Anchorage School Board adds name of pioneering Black educator to Fairview Elementary

Etheldra Davis and her class at the old Government Hill School in 1960. (Photo courtesy of the Antoine family)

The Anchorage School Board voted unanimously Tuesday night to commemorate the district’s first Black teacher and principal by adding her name to her neighborhood‘s elementary school.

Etheldra Davis moved to Anchorage in 1959 from Los Angeles and was the first Black teacher hired on contract with the Anchorage School District. She later became principal of Fairview Elementary in 1969, another first for a Black educator. At the time, many Anchorage neighborhoods had restrictive covenants preventing Black and Alaska Native people from buying homes.

“We had segregation right here in Anchorage people aren’t really talking about,” said Andrea Antoine, Davis’ daughter.

Antoine said when her mother moved to Anchorage, the Fairview neighborhood was one of few places Black families could buy property.

“She was able to come to the Last Frontier, with dirt roads, because there were dirt roads in Fairview when we moved there,” Antoine said. “And to become the first Black teacher and principal, that’s saying something.”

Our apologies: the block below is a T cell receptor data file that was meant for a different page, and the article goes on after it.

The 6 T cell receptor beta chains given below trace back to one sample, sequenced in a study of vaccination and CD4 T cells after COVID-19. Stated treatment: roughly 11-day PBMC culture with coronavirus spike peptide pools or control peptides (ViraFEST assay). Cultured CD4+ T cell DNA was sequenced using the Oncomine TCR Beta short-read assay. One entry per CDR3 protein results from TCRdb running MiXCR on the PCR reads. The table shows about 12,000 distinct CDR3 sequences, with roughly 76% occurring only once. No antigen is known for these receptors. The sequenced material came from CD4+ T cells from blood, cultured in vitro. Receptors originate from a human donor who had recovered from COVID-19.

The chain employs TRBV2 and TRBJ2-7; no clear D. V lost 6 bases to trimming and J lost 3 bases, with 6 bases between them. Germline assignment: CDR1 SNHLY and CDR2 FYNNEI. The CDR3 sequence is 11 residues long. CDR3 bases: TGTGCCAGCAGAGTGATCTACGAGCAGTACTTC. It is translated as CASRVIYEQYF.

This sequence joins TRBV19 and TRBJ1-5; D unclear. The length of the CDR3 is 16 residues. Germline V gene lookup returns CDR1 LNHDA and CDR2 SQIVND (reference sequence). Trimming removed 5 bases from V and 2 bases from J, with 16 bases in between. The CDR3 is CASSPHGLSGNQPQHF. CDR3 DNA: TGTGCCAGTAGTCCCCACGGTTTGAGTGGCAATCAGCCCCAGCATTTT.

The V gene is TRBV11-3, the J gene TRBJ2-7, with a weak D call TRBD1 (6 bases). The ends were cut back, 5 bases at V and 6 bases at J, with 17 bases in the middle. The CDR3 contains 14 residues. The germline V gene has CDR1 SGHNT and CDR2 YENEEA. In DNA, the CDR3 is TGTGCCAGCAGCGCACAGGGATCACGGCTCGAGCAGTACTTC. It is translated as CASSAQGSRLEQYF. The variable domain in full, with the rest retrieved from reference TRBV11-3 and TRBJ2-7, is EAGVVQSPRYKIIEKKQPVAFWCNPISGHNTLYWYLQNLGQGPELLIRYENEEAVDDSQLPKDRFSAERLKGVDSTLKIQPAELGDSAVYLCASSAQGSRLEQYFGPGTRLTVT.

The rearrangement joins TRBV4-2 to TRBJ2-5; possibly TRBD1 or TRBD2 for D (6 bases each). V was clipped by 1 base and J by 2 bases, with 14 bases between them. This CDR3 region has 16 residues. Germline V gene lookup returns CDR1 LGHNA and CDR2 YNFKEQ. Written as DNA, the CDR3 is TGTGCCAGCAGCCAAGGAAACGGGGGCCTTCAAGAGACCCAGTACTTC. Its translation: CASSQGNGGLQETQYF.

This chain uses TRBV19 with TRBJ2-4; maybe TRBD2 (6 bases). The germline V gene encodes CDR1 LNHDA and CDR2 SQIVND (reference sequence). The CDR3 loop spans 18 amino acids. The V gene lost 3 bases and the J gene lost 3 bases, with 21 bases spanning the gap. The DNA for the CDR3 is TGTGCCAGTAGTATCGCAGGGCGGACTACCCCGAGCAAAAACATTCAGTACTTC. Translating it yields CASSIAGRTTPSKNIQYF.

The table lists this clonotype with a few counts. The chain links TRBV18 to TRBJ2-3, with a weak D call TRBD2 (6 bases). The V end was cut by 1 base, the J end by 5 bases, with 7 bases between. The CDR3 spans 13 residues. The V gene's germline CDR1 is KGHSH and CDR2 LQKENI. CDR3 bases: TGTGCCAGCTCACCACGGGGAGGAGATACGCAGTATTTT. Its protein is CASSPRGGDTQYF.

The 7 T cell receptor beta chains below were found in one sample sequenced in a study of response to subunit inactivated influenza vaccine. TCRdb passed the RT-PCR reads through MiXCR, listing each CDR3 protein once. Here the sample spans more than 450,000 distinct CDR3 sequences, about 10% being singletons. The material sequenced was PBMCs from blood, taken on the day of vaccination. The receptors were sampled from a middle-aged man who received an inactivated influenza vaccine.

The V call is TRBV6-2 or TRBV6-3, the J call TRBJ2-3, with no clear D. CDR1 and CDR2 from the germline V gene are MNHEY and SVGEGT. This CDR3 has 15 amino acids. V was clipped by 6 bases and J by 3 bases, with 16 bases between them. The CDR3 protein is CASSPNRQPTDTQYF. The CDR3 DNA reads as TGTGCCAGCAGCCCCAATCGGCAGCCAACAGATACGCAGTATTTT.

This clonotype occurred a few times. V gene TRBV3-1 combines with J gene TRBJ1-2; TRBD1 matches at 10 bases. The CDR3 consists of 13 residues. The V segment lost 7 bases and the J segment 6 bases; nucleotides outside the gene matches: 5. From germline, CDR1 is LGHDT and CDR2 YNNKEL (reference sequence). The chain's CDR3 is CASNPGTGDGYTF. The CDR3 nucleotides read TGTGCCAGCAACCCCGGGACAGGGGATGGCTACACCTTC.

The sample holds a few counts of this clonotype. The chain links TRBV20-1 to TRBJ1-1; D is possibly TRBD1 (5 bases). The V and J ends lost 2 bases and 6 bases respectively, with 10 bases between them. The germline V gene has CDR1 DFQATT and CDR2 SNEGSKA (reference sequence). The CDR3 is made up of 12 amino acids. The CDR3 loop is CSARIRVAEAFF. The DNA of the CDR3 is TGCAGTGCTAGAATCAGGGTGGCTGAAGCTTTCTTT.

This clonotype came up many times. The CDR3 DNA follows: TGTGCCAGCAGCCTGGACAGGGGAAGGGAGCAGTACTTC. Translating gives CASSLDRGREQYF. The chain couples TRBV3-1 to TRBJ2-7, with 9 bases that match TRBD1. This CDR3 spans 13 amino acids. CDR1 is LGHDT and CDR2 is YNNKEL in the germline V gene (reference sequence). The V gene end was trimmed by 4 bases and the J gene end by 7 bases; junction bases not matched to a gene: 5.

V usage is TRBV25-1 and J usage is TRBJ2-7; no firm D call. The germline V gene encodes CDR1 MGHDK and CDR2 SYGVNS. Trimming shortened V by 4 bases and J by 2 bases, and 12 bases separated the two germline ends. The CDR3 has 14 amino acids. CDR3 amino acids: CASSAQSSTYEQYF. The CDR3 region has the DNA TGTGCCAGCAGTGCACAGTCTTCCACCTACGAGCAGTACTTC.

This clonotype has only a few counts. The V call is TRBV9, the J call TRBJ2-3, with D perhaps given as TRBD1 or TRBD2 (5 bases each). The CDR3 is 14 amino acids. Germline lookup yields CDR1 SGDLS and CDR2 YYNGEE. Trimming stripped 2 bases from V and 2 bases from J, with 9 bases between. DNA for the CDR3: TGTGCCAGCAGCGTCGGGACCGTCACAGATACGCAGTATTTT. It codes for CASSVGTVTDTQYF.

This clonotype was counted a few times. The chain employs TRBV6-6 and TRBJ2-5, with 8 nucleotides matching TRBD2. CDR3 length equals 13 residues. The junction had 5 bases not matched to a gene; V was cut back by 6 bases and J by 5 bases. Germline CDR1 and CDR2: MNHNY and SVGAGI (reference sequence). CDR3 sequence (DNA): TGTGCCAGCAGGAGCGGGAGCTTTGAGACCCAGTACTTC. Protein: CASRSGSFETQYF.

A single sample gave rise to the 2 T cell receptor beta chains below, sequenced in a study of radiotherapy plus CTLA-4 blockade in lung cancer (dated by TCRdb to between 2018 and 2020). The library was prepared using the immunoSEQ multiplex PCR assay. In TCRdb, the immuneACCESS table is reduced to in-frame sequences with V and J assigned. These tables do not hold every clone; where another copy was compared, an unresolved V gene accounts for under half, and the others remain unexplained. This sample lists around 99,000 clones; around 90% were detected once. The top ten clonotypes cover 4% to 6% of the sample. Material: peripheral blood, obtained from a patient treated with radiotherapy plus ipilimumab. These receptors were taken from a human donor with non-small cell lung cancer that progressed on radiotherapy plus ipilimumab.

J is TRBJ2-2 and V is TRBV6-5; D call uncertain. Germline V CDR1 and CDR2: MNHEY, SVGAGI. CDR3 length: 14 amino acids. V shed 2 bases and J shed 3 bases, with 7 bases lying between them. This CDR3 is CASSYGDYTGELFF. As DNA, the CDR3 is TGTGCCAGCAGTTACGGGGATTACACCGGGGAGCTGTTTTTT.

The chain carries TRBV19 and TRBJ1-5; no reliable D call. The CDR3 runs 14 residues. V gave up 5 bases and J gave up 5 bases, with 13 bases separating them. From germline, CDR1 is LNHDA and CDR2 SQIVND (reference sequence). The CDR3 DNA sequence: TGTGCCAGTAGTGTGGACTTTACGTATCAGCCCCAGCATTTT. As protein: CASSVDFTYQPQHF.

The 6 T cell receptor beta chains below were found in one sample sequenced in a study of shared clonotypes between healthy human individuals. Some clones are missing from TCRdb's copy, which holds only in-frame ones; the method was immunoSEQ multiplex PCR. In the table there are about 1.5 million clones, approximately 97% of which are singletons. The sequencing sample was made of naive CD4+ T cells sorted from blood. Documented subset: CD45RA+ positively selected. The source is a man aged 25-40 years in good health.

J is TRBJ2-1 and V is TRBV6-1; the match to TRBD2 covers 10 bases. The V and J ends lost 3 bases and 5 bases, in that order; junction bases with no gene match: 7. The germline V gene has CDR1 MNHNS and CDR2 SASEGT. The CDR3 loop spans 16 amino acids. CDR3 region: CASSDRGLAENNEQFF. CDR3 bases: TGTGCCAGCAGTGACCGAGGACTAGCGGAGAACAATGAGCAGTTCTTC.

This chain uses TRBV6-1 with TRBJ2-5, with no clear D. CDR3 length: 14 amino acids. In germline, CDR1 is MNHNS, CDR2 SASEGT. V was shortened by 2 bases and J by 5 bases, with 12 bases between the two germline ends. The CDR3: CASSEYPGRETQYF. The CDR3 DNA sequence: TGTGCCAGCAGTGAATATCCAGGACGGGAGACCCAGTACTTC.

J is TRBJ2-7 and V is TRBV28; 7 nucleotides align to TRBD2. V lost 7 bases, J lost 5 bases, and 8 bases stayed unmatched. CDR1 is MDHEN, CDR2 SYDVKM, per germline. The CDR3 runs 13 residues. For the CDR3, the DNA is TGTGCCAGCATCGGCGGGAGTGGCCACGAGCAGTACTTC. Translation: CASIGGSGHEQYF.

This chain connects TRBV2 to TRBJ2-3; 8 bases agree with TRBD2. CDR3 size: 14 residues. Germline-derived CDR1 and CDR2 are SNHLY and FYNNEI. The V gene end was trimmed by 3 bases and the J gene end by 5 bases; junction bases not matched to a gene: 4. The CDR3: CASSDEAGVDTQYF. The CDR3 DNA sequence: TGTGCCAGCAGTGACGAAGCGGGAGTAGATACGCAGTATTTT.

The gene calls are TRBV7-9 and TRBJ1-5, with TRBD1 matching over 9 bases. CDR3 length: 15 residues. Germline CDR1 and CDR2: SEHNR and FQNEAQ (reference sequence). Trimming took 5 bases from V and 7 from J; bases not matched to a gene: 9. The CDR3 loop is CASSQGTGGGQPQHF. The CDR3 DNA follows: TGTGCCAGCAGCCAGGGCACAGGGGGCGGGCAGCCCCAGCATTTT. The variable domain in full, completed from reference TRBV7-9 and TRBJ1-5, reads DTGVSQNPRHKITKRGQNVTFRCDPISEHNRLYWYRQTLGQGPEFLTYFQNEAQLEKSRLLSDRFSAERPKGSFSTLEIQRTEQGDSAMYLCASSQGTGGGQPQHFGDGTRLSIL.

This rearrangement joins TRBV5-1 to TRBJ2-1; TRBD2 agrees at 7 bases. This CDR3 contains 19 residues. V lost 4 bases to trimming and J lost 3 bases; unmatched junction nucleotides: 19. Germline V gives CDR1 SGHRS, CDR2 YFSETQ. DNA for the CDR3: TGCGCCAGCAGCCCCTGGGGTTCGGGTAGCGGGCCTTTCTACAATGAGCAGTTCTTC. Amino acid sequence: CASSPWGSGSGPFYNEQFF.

Davis died in November from complications due to COVID-19. Shortly after, advocates in the Fairview neighborhood along with the Anchorage NAACP circulated a petition to name Fairview Elementary School after Davis to commemorate her legacy as a trailblazing educator.

For Antoine, she also sees her mother’s legacy in other Black education leaders in Anchorage like school board president Margo Bellamy.

“To see that manifest, that is her legacy,” Antoine said. “Progress in the community that she loved.”

Antoine said she hopes the name change and her mother’s story will inspire students to learn about other role models in their communities.

Alaska Public Media

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